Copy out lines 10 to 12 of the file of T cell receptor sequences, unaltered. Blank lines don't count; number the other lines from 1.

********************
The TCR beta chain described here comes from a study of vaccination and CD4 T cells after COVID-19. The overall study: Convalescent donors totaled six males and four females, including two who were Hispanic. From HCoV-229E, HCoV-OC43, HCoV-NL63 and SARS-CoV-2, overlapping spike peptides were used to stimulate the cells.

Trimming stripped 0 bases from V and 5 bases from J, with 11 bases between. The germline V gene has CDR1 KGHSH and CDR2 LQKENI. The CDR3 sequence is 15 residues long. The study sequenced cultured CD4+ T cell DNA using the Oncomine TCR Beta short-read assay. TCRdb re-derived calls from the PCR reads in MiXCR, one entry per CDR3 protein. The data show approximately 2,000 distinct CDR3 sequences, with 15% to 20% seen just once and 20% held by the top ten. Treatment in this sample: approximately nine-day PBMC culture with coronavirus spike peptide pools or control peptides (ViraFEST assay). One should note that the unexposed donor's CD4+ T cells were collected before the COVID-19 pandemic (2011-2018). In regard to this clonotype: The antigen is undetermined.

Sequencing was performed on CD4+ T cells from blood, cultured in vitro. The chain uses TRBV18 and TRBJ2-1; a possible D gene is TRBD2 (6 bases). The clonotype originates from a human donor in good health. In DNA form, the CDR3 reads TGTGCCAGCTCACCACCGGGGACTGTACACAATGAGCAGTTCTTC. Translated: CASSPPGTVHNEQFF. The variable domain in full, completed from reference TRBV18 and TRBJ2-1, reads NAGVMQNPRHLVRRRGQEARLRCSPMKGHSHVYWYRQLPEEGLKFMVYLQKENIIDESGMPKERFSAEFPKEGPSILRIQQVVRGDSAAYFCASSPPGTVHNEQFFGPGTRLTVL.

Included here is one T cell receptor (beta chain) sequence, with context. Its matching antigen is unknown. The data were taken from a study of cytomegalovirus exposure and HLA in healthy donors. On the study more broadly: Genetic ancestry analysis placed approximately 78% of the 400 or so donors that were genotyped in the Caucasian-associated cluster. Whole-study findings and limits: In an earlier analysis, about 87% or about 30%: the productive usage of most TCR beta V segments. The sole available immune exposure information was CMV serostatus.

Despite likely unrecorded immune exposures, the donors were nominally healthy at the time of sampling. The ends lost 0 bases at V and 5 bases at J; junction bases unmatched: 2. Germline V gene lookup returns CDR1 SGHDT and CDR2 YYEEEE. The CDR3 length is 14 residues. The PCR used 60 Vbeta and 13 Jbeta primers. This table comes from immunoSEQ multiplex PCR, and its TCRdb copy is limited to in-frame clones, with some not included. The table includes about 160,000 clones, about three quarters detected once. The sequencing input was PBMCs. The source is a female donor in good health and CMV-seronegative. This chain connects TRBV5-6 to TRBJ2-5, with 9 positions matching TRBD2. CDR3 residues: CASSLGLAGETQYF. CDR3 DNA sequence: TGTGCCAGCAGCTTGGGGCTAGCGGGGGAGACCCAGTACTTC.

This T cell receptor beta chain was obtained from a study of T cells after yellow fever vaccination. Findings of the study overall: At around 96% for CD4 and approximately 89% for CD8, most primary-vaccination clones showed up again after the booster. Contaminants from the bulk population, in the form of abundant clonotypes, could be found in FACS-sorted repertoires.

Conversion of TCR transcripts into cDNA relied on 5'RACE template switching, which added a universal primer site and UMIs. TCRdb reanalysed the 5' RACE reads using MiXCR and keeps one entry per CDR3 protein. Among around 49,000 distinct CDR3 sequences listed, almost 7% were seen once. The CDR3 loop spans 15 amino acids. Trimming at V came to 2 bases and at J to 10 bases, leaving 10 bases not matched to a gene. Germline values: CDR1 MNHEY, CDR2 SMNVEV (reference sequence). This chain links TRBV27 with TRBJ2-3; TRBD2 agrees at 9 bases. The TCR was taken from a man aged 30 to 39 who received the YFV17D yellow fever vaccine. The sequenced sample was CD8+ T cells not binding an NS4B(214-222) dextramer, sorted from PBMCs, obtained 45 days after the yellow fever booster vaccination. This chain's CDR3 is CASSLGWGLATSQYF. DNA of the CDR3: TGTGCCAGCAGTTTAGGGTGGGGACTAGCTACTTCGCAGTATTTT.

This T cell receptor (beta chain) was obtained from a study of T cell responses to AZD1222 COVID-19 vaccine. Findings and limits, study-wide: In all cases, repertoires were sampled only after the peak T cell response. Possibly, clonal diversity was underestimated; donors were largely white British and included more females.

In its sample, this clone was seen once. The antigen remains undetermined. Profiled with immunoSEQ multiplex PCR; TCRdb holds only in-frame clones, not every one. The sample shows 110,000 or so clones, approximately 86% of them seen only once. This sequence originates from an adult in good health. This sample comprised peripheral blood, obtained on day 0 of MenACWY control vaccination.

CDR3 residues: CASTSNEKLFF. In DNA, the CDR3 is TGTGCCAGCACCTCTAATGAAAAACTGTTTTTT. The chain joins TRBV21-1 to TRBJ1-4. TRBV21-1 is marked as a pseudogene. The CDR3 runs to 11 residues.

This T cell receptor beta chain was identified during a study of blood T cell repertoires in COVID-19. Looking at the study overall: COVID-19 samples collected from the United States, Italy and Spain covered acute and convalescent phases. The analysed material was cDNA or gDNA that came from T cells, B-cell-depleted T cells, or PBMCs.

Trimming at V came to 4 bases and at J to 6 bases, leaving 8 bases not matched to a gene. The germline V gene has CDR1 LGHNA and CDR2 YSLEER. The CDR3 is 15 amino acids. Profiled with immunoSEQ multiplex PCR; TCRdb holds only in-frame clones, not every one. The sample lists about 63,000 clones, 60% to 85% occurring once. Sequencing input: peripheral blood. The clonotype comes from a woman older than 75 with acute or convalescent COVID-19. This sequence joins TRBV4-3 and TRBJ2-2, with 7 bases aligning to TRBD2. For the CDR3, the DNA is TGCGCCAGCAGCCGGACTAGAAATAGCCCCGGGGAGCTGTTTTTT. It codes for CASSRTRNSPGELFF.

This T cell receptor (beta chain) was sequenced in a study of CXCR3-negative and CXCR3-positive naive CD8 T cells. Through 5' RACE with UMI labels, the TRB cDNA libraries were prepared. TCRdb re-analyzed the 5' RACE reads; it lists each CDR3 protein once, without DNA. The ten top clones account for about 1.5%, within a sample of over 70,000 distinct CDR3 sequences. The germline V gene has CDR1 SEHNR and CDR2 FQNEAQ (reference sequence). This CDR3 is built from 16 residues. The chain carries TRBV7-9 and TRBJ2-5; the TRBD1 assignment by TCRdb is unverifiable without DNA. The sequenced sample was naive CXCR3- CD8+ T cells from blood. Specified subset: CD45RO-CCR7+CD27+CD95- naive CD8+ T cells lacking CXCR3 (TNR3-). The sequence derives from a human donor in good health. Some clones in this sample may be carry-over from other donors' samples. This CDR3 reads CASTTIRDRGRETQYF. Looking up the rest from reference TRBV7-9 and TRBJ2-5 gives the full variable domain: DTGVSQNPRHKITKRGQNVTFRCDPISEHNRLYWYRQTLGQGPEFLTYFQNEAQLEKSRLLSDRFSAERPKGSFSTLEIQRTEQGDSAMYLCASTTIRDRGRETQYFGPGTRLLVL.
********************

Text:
CDR3 residues: CASTSNEKLFF. In DNA, the CDR3 is TGTGCCAGCACCTCTAATGAAAAACTGTTTTTT. The chain joins TRBV21-1 to TRBJ1-4. TRBV21-1 is marked as a pseudogene. The CDR3 runs to 11 residues.

This T cell receptor beta chain was identified during a study of blood T cell repertoires in COVID-19. Looking at the study overall: COVID-19 samples collected from the United States, Italy and Spain covered acute and convalescent phases. The analysed material was cDNA or gDNA that came from T cells, B-cell-depleted T cells, or PBMCs.

Trimming at V came to 4 bases and at J to 6 bases, leaving 8 bases not matched to a gene. The germline V gene has CDR1 LGHNA and CDR2 YSLEER. The CDR3 is 15 amino acids. Profiled with immunoSEQ multiplex PCR; TCRdb holds only in-frame clones, not every one. The sample lists about 63,000 clones, 60% to 85% occurring once. Sequencing input: peripheral blood. The clonotype comes from a woman older than 75 with acute or convalescent COVID-19. This sequence joins TRBV4-3 and TRBJ2-2, with 7 bases aligning to TRBD2. For the CDR3, the DNA is TGCGCCAGCAGCCGGACTAGAAATAGCCCCGGGGAGCTGTTTTTT. It codes for CASSRTRNSPGELFF.